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The Best of The Boss

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Following up yesterday's post on the state of the Steinbrenner-Torre marriage, here's a partial list of King George's memorable moves.

"¢ Steinbrenner was indicted on 14 criminal counts on April 5, 1974, then pled guilty to making illegal contributions to Nixon's re-election campaign and obstruction of justice on August 23. He was suspended for two years, but later reduced that amount to nine months, with Steinbrenner returning to the Yankees in 1976.

On January 19, 1989, in one of the final acts of his presidency, Ronald Reagan granted Steinbrenner a full and unconditional pardon. (?!?)

"¢ After a Yankee loss in game three of the 1981 World Series in Los Angeles, Steinbrenner called a press conference in his hotel room. He proceeded to show off his left hand, which was in a cast, and various other injuries he claimed were the product of a fight with two Dodgers fans in the hotel elevator ("There are two guys in this town looking for their teeth and two guys who will probably sue me.") Nobody came forward about the fight, leading most to believe that he had made up the story of the fight in order to light a fire under the Yankees. That didn't happen, either.

"¢ On July 30, 1990 (my eleventh birthday), commissioner Fay Vincent banned Steinbrenner from baseball for life. A harsh penalty for a nonsensical crime. Steinbrenner paid Howie Spira, a small-time gambler, $40,000 to dig up dirt on outfielder Dave Winfield. He had sued his Boss for failing to pay Winfield's foundation the $300,000 guaranteed in his contract.

"¢ In 1985, sixteen games into the season, he fired Yankee icon and legend Yogi Berra. Berra was just one of twenty managers in George's first twenty-three years.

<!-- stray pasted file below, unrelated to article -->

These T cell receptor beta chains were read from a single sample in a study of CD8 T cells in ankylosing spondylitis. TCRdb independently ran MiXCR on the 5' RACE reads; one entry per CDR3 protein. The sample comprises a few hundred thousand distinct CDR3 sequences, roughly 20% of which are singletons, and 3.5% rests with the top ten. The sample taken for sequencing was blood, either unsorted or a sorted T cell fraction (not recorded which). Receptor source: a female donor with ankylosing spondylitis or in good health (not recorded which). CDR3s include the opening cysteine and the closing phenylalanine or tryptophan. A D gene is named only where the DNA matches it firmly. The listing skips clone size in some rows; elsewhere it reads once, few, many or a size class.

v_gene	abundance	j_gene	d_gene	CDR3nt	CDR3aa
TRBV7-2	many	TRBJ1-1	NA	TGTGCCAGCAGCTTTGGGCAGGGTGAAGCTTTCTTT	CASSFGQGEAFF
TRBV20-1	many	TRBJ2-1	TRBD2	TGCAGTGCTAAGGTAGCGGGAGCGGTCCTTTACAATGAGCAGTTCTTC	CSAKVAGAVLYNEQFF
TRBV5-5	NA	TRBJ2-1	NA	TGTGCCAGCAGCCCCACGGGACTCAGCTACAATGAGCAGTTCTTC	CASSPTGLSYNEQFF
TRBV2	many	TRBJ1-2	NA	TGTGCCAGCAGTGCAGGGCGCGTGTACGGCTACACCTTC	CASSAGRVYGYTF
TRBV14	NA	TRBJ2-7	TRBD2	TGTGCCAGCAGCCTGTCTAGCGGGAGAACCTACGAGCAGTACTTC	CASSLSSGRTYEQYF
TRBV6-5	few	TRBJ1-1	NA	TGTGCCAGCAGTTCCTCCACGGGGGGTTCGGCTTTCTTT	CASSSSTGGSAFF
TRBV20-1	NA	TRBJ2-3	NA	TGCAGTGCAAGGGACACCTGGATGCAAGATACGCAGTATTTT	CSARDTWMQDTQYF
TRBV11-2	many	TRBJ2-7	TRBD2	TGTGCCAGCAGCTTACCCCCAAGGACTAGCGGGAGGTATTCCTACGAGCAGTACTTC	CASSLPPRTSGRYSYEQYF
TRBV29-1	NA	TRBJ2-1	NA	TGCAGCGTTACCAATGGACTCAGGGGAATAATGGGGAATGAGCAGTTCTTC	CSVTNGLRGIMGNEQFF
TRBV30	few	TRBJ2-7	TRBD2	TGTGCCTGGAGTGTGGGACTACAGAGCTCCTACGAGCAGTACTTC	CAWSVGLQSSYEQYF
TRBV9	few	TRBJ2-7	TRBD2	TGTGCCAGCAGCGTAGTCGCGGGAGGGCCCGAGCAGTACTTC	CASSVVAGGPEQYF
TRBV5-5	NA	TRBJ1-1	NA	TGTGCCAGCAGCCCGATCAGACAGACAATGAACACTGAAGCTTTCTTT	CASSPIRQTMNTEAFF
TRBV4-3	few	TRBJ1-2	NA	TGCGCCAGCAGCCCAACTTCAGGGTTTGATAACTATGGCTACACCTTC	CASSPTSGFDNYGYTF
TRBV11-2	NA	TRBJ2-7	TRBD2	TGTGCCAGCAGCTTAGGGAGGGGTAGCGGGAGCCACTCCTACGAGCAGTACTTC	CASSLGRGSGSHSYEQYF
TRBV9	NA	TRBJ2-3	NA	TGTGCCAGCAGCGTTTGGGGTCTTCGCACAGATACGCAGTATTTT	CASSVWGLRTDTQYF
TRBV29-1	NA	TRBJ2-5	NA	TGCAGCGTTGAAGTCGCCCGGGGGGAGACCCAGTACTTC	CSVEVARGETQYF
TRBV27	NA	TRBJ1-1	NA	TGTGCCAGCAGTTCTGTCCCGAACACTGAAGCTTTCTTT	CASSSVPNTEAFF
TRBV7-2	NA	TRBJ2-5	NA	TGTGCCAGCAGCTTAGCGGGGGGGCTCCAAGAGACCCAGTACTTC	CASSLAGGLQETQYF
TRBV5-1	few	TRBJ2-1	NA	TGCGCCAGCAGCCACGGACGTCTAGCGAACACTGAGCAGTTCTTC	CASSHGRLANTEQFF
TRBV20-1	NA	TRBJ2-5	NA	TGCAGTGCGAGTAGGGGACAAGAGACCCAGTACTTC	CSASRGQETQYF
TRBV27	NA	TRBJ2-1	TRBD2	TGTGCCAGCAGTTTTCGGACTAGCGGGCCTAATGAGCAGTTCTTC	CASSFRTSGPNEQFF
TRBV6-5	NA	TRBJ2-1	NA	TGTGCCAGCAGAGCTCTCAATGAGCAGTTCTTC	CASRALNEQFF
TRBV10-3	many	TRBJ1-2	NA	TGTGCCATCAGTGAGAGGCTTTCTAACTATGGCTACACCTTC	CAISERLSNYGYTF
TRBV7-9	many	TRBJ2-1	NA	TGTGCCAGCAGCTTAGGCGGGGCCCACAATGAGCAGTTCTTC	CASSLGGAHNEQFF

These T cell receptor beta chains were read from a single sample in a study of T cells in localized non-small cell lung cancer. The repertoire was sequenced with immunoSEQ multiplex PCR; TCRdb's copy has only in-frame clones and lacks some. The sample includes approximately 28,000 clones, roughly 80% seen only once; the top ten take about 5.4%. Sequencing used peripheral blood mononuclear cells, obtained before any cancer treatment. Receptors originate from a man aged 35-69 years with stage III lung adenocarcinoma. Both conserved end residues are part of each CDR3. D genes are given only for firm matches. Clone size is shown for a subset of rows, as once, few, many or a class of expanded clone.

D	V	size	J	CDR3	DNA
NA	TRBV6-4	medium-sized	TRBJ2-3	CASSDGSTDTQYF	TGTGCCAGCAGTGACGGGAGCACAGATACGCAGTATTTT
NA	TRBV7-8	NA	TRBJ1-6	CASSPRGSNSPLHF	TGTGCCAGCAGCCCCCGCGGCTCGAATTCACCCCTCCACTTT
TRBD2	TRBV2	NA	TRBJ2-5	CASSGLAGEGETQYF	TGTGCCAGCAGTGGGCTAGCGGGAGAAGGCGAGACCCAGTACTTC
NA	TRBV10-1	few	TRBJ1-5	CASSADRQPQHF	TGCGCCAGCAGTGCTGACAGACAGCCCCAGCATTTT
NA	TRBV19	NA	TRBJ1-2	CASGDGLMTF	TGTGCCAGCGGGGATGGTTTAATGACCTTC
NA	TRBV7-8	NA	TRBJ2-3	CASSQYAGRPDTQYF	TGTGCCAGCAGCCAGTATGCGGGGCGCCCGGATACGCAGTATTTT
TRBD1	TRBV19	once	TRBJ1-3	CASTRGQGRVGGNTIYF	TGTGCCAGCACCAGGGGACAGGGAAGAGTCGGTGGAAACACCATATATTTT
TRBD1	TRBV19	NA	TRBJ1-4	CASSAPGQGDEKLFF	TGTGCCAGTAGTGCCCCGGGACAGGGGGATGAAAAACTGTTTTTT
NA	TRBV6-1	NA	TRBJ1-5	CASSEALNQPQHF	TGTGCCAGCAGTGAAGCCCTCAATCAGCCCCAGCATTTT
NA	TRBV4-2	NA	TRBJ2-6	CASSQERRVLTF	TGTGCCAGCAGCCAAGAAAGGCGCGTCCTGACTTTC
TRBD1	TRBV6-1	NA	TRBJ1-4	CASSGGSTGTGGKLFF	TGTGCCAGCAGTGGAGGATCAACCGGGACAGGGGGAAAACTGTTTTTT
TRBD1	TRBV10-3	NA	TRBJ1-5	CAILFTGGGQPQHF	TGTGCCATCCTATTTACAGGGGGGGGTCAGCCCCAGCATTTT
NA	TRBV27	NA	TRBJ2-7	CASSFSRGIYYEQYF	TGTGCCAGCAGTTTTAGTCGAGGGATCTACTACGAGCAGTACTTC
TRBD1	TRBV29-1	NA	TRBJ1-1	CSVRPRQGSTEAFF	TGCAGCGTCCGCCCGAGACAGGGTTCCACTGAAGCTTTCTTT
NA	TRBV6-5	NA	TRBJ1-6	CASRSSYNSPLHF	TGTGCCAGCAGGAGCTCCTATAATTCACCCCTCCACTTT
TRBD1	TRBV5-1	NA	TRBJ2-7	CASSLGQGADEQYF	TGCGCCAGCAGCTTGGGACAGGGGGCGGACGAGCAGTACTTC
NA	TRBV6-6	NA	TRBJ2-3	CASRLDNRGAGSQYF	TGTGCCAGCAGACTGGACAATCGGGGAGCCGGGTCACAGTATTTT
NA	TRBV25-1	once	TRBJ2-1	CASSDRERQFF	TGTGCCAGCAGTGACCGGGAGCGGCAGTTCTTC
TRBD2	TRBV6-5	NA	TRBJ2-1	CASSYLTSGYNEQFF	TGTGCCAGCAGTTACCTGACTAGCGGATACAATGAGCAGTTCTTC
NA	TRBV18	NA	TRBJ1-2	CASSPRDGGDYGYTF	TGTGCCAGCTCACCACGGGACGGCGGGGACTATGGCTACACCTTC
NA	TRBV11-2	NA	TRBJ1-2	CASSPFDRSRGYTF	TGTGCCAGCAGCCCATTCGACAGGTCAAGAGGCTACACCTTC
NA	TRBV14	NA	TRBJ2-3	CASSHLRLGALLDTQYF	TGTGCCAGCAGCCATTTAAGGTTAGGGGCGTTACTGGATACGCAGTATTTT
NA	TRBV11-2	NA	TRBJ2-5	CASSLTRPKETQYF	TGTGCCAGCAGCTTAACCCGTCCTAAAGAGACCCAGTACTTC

More Steinbrenner magic here, courtesy of Jeff Merron of ESPN Page 2.

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Big Questions
What's the Difference Between Vanilla and French Vanilla Ice Cream?
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While you’re browsing the ice cream aisle, you may find yourself wondering, “What’s so French about French vanilla?” The name may sound a little fancier than just plain ol’ “vanilla,” but it has nothing to do with the origin of the vanilla itself. (Vanilla is a tropical plant that grows near the equator.)

The difference comes down to eggs, as The Kitchn explains. You may have already noticed that French vanilla ice cream tends to have a slightly yellow coloring, while plain vanilla ice cream is more white. That’s because the base of French vanilla ice cream has egg yolks added to it.

The eggs give French vanilla ice cream both a smoother consistency and that subtle yellow color. The taste is a little richer and a little more complex than a regular vanilla, which is made with just milk and cream and is sometimes called “Philadelphia-style vanilla” ice cream.

In an interview with NPR’s All Things Considered in 2010—when Baskin-Robbins decided to eliminate French Vanilla from its ice cream lineup—ice cream industry consultant Bruce Tharp noted that French vanilla ice cream may date back to at least colonial times, when Thomas Jefferson and George Washington both used ice cream recipes that included egg yolks.

Jefferson likely acquired his taste for ice cream during the time he spent in France, and served it to his White House guests several times. His family’s ice cream recipe—which calls for six egg yolks per quart of cream—seems to have originated with his French butler.

But everyone already knew to trust the French with their dairy products, right?

Have you got a Big Question you'd like us to answer? If so, let us know by emailing us at bigquestions@mentalfloss.com.

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science
Belly Flop Physics 101: The Science Behind the Sting
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Belly flops are the least-dignified—yet most painful—way of making a serious splash at the pool. Rarely do they result in serious physical injury, but if you’re wondering why an elegant swan dive feels better for your body than falling stomach-first into the water, you can learn the laws of physics that turn your soft torso a tender pink by watching the SciShow’s video below.

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